Hebrew scholar Robert Alter describes the first four lines of this psalm as “images of reaching beyond.” How fittingly this describes the striving and stirring of many believing young adults. We move from place to place and group to group, looking for a sense of belonging. We promote our ideas and ministries hoping to gain a feeling of satisfaction. We debate with others and perpetually question ourselves, waiting for validation or peace of mind. Much of this behavior flows from our legitimate effort, as individuals and as a body, to understand the faith we have inherited and how it relates to our experiences.

Often in these efforts, however, we do not realize that we are reaching beyond the source. This is where the psalmist introduces the image of a weaned baby. A weaned child no longer receives the nourishment she craves. Milk no longer flows at her desire, so she fusses and cries. She does not understand. But eventually she learns to rest against the source itself. Calmed and quite, she knows the presence, goodness, and love of her mother, even if her belly still hungers.The psalm’s closing line admonishes Israel to hope in (or wait for) the Lord with contentment, trust, and intimate familiarity with Yahweh.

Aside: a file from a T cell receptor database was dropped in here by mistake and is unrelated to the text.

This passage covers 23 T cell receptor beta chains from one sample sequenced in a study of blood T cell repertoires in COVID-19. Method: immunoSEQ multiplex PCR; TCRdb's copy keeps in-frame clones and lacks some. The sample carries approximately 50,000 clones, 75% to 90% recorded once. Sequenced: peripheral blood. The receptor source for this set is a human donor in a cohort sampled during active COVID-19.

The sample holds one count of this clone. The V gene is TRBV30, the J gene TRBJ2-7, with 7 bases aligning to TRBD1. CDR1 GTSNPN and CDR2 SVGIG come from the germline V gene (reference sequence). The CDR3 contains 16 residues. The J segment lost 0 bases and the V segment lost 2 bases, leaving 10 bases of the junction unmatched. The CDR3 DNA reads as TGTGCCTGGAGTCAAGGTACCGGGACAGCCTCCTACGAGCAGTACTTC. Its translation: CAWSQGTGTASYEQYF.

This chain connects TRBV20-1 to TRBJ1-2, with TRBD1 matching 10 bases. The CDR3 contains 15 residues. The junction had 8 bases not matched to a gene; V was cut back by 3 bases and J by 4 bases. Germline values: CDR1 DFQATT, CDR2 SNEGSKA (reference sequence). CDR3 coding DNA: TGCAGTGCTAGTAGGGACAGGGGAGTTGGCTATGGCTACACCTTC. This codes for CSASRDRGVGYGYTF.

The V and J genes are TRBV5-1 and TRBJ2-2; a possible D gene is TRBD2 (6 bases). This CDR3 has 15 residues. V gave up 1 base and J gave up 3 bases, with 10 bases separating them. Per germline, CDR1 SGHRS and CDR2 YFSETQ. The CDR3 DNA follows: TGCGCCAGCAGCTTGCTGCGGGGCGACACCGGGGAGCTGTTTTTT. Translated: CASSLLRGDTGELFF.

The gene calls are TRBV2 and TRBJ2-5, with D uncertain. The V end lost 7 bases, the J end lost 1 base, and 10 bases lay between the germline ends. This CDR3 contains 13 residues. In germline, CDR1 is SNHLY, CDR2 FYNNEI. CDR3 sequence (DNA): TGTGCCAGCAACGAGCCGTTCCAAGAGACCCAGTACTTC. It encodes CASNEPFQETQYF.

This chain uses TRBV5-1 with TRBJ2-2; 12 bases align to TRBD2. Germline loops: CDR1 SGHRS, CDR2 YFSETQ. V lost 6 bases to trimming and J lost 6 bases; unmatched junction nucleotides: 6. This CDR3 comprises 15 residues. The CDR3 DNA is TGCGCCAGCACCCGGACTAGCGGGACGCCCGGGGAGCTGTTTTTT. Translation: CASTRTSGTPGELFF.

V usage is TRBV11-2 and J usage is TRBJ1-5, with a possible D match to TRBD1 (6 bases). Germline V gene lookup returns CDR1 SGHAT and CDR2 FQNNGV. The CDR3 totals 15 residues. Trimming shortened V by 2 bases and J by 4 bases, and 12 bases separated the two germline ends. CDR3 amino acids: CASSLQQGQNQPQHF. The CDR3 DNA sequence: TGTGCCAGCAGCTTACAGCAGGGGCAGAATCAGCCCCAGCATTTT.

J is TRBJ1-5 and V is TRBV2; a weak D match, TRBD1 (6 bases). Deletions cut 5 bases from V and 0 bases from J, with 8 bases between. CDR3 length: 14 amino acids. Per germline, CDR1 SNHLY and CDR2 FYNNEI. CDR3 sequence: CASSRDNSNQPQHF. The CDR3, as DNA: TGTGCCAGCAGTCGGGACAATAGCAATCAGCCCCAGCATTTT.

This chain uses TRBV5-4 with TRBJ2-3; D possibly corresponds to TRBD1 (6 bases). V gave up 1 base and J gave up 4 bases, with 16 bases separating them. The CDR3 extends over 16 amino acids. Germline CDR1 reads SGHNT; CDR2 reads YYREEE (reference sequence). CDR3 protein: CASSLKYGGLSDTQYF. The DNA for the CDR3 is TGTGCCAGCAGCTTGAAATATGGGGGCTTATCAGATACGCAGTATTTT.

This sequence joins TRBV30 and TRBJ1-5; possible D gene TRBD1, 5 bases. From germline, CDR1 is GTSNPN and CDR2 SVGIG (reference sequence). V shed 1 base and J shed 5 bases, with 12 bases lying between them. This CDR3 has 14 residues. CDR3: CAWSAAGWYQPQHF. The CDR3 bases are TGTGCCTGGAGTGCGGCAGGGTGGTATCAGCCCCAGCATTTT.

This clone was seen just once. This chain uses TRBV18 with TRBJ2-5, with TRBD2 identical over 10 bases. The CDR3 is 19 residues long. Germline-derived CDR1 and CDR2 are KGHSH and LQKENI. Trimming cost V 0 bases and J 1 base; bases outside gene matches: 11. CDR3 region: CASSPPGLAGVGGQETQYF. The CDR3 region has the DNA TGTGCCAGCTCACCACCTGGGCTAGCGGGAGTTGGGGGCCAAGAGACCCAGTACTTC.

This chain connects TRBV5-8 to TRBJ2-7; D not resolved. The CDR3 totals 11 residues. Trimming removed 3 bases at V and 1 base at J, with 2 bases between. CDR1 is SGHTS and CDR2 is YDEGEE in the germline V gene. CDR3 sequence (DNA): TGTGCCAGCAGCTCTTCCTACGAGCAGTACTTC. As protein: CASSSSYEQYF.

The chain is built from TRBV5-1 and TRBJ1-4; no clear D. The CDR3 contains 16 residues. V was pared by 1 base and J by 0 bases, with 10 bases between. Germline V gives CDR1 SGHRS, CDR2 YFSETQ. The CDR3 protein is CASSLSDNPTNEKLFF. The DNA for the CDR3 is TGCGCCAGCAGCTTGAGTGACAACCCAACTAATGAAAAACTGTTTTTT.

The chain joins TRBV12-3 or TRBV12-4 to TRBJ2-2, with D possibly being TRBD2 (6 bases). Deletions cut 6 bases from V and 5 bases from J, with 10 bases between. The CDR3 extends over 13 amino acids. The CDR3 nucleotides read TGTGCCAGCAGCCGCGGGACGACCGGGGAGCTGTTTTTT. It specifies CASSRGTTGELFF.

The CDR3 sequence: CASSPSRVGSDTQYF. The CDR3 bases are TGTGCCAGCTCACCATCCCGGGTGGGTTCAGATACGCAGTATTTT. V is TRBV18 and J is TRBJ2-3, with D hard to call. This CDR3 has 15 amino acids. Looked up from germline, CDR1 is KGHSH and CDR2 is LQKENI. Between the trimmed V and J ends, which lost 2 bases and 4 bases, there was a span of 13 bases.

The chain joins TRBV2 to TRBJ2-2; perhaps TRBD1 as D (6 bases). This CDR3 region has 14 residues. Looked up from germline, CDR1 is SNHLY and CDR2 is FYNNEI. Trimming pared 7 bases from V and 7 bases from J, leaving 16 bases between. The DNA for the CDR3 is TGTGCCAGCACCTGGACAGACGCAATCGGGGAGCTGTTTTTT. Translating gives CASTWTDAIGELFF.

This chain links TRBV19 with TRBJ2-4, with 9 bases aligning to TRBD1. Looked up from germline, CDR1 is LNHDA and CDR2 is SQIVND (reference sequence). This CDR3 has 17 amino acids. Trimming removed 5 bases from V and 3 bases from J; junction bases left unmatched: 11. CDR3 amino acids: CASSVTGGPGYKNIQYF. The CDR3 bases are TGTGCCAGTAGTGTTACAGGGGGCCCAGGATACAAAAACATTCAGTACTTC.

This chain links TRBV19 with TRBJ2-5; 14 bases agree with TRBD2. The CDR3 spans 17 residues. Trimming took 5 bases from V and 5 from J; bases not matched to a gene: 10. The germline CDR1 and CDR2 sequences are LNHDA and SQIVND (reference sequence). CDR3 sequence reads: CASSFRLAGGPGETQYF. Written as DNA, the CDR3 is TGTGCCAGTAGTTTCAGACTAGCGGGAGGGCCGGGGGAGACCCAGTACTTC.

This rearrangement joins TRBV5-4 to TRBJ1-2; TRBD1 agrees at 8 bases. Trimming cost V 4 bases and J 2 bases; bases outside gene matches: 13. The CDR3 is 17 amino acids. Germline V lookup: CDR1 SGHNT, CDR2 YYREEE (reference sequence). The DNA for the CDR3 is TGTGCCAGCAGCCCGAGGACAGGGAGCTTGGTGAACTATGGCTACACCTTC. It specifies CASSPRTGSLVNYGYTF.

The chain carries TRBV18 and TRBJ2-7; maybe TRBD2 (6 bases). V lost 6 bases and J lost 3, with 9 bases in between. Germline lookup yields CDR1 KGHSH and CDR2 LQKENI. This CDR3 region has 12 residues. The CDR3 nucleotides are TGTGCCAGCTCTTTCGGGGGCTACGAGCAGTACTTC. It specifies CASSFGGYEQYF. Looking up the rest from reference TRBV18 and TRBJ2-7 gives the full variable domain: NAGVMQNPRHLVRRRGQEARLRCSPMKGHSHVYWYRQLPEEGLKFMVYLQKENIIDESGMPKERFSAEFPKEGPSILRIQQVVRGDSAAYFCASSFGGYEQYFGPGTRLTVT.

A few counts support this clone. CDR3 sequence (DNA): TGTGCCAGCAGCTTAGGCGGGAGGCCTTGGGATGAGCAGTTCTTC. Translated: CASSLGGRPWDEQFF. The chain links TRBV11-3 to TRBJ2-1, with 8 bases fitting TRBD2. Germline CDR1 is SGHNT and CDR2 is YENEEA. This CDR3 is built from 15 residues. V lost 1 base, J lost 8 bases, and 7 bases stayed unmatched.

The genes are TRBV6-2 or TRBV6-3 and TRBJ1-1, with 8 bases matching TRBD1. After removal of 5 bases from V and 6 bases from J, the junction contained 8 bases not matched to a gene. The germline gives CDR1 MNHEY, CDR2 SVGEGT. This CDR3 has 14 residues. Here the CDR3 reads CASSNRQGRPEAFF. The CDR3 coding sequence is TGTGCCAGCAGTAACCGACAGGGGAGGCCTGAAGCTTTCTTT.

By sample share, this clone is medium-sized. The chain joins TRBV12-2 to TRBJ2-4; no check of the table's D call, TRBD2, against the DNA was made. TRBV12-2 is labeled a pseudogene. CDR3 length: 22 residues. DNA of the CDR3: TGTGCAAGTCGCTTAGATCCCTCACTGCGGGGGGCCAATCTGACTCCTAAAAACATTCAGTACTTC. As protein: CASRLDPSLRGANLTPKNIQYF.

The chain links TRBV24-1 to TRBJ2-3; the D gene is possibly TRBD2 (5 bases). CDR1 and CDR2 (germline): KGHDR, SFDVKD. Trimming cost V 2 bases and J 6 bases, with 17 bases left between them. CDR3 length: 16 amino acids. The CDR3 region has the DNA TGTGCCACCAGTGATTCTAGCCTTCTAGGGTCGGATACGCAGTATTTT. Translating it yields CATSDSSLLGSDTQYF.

My prayer for myself and my generation is the same. We are skeptical that our questions can be answered, but hopefully this attitude will lead us deeper into the love of Christ, which surpasses knowledge. Like babies, we fuss and squirm and start smoking and quit going to church, but hopefully older generations will bear with us and be for us the patient presence of the One who is truth and provides rest. Because of injustice and systemic evils, we pout with God and try to recreate him to our liking; but hopefully we will find the humble clarity to see our blunders and trust his goodness.

Hopefully we will learn not to lift our eyes to lofty doctrines or new philosophies for comfort. Instead may we lean against our Father. From beneath the verbiage of our age, he invites to know him and hope in him even when he withholds from us the answers and direction we desire.

Tuesday, August 17, 2010

Scripture as Story